SenseTime reopens IPO, but excludes US investors – The Henry Club

Sensetime relaunched the offering on Monday, with the first day of trading scheduled for December 30 as per its revised sawdust for the Hong Kong Stock Exchange.

The fundraising target remains unchanged. SenseTime still plans to sell 1.5 billion shares at a price range of HK$3.85 to HK$3.99, and is looking to raise up to $767 million. The last The offer price will be decided on Thursday.

hong kongAccording to Monday’s filing, the company has already secured $512 million from cornerstone investors, including state-owned Shanghai Zhuhui Capital Investment.

A cornerstone investor is usually a large institutional or sovereign investor who commits upfront to purchase a stake in an IPO.

Earlier this month, SenseTime delayed its IPO plans after the US Treasury Department listed the firm as “Chinese military-industrial complex companies”, with US President Joe Biden banning investments from Americans. Is.

In a statement on December 10, the US Treasury said that SenseTime was approved because of its technology’s role in enabling human rights abuses against Uighurs and other Muslim minorities in Xinjiang – charges that SenseTime strongly denied. . have done it.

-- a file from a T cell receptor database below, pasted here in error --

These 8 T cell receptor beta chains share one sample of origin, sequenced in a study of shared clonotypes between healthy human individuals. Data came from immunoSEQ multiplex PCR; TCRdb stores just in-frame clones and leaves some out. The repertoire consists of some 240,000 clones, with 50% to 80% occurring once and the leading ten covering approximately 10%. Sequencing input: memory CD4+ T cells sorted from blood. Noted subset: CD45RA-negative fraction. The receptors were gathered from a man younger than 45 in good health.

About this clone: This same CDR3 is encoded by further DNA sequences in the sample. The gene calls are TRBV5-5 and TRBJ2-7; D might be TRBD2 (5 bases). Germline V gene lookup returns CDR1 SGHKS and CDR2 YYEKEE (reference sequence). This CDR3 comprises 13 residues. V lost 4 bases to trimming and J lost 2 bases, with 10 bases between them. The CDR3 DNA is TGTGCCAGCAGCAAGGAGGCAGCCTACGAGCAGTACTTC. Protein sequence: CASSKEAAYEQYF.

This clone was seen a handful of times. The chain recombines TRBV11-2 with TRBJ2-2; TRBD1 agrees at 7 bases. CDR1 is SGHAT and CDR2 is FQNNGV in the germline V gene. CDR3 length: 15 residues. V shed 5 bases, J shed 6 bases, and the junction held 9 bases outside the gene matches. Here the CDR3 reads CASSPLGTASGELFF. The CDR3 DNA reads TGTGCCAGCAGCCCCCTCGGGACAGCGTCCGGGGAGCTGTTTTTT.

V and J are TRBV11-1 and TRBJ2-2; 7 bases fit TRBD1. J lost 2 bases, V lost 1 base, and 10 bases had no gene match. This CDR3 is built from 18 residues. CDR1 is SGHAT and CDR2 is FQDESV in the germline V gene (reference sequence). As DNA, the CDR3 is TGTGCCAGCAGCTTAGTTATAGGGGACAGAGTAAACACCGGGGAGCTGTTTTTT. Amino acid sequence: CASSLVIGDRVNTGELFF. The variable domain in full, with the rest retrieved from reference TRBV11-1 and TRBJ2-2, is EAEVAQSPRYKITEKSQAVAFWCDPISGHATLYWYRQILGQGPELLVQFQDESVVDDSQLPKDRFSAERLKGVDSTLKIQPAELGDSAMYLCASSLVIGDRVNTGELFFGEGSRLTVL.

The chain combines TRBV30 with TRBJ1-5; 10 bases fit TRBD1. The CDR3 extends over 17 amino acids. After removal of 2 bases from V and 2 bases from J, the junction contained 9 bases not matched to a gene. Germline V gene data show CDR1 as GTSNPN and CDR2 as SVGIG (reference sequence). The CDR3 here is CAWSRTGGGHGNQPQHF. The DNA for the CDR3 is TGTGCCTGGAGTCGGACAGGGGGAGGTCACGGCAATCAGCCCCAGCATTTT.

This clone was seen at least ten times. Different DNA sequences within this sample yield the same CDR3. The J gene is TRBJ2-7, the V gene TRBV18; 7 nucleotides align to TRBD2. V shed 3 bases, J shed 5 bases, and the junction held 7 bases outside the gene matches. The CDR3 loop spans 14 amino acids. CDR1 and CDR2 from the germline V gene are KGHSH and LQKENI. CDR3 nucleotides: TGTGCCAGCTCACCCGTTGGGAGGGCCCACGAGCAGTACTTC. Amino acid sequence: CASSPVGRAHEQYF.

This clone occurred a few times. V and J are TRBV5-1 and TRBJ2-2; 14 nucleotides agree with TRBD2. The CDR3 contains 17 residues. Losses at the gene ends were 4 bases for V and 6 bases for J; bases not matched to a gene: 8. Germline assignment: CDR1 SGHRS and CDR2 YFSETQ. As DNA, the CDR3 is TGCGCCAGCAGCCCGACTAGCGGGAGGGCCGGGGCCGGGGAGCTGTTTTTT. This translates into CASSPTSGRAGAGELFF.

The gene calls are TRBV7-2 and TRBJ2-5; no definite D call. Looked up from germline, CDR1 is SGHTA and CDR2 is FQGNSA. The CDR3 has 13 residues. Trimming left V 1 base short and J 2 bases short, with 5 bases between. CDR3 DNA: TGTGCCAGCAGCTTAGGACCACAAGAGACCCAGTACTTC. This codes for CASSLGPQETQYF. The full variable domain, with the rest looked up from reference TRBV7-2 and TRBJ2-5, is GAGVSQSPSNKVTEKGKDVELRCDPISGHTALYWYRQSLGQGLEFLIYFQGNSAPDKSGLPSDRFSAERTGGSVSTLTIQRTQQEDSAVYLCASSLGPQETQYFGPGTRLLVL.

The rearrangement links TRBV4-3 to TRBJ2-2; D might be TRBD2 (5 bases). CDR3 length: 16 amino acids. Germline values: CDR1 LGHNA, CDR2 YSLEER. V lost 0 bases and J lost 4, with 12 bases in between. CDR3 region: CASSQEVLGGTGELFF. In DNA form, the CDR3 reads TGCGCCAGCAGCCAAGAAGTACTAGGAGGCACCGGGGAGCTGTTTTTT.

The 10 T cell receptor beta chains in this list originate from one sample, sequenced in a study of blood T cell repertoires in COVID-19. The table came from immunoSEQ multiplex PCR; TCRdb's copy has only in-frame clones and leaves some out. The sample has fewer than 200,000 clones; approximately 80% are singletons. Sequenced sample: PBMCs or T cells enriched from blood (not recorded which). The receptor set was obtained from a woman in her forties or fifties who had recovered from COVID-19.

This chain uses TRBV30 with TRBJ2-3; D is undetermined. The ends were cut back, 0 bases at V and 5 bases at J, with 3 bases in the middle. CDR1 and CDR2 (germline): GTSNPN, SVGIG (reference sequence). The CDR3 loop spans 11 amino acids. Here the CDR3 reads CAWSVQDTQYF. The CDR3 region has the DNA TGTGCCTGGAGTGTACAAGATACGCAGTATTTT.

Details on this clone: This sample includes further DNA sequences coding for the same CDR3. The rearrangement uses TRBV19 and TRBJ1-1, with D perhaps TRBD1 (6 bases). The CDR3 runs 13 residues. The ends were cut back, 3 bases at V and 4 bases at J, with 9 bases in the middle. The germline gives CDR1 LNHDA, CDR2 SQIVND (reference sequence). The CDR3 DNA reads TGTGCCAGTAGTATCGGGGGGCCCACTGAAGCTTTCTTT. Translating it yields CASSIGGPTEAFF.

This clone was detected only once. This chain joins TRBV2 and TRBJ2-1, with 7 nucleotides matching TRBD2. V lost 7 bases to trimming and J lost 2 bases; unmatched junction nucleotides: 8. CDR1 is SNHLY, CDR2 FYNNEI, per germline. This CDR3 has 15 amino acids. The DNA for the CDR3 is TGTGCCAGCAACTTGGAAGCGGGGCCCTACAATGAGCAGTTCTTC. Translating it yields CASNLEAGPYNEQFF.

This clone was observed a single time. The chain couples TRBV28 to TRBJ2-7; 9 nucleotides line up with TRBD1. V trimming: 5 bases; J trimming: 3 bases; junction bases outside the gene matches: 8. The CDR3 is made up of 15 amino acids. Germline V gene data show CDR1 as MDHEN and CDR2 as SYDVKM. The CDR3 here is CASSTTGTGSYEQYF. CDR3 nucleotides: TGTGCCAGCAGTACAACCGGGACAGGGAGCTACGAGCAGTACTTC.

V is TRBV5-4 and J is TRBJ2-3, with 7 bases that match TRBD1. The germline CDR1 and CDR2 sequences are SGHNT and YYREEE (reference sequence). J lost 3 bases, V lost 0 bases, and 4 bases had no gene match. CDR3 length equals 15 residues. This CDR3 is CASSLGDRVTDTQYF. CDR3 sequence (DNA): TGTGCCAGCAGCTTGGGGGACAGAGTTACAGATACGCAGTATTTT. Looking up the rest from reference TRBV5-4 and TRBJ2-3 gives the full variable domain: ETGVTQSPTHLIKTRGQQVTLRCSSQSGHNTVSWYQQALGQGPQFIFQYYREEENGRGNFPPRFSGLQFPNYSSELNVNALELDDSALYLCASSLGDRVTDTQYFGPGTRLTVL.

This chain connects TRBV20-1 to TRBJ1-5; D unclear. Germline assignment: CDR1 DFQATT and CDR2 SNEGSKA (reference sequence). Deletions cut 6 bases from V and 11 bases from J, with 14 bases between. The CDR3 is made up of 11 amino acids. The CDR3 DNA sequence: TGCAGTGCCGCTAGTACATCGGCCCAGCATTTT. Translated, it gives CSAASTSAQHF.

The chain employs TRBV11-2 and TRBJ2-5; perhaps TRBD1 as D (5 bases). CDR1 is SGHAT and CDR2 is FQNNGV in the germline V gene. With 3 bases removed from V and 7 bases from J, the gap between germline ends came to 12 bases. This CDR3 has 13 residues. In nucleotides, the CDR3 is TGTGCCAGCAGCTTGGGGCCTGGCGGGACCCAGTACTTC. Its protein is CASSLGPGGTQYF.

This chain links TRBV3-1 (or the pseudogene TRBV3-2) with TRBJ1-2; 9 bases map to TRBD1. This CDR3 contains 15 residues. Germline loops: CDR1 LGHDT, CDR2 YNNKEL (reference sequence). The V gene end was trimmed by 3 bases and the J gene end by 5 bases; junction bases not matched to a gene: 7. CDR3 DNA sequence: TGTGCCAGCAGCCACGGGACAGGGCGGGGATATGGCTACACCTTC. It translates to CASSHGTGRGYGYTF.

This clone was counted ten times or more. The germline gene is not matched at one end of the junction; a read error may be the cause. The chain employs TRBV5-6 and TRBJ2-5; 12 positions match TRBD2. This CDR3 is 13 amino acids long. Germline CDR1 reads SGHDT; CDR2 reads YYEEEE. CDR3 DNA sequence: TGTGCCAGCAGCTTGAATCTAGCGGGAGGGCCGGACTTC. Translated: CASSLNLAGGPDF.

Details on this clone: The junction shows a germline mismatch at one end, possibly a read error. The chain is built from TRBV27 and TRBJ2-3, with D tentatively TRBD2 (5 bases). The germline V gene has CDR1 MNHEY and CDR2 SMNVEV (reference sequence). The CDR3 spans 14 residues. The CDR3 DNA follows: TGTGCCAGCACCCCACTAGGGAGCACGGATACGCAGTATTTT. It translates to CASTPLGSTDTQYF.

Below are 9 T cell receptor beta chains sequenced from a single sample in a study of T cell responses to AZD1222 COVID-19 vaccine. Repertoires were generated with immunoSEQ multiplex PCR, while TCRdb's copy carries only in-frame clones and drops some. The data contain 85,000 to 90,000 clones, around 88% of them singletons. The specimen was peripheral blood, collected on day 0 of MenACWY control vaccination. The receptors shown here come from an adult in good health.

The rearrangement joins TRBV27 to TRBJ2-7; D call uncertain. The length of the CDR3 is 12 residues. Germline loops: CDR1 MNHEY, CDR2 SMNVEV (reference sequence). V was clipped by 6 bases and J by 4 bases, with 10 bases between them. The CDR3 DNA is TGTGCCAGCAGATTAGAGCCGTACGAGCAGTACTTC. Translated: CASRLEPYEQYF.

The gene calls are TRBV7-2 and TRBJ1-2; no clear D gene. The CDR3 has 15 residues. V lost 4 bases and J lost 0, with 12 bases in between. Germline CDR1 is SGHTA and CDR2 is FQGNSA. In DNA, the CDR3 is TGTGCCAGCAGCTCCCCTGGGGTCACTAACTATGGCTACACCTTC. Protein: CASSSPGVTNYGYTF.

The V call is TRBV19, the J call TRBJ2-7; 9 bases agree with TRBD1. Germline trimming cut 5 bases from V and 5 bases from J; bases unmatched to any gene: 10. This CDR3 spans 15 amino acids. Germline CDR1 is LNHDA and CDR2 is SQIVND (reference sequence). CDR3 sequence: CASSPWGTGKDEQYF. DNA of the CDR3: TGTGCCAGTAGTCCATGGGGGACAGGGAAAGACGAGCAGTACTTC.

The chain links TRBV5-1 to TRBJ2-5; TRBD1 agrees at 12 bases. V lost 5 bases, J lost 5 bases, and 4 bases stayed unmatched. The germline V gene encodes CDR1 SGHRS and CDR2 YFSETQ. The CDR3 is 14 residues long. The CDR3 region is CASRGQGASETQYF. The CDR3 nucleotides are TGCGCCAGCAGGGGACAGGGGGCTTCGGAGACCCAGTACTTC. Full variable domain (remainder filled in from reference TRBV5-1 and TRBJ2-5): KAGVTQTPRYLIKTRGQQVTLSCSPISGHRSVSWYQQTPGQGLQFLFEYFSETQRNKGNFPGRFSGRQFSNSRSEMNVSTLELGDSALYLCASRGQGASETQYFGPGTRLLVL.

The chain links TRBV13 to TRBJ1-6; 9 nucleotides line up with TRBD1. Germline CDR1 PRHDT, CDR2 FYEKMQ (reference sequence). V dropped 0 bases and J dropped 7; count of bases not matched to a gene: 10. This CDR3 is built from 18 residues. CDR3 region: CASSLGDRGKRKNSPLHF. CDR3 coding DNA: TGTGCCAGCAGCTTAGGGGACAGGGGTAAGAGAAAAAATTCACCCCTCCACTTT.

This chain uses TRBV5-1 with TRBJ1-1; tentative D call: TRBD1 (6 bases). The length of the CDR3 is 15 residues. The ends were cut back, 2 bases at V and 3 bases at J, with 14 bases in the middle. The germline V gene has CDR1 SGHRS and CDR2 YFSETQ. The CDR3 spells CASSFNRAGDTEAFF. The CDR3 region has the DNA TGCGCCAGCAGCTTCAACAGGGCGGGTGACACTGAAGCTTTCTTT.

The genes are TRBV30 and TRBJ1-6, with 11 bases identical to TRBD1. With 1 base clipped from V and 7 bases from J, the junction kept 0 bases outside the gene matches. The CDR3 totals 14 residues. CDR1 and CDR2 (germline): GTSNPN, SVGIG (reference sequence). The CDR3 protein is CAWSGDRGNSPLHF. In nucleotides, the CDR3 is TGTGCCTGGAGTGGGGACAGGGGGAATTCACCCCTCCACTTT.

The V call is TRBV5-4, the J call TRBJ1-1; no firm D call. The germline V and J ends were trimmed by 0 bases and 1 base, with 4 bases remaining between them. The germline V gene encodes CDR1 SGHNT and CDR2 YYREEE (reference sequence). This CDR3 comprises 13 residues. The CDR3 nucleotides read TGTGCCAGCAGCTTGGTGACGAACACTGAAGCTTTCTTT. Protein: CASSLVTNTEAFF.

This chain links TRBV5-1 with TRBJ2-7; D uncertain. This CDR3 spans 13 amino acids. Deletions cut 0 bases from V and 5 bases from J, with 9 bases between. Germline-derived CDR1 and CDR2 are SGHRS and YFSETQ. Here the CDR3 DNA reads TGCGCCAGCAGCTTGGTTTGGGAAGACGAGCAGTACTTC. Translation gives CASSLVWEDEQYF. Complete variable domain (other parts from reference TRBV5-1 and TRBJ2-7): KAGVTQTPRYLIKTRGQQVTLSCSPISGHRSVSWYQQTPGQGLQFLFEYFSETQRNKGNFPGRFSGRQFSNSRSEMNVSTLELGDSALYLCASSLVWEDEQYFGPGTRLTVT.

Before the moratorium, the company was scheduled to commence business in Hong Kong on 17 December.

The AI ​​company said in a statement on Monday that “due to the dynamic and evolving nature of relevant US regulations, we need to exclude US investors from buying shares in the IPO”.

This move by the US government could also negatively impact the interest of general investors in its IPO, which in turn could adversely affect the liquidity and market value of its shares.

SenseTime, which was founded in Hong Kong in 2014, is best known for its facial recognition software.

The move by the US Treasury Department earlier this month is not the first time that SenseTime has run into trouble with Washington. In 2019, the company’s Beijing subsidiary was placed on a US entity list, which barred it from buying US products or importing US technology without a special license.

—Michelle Toh contributed to the report.

Michelle Toh contributed to the report.

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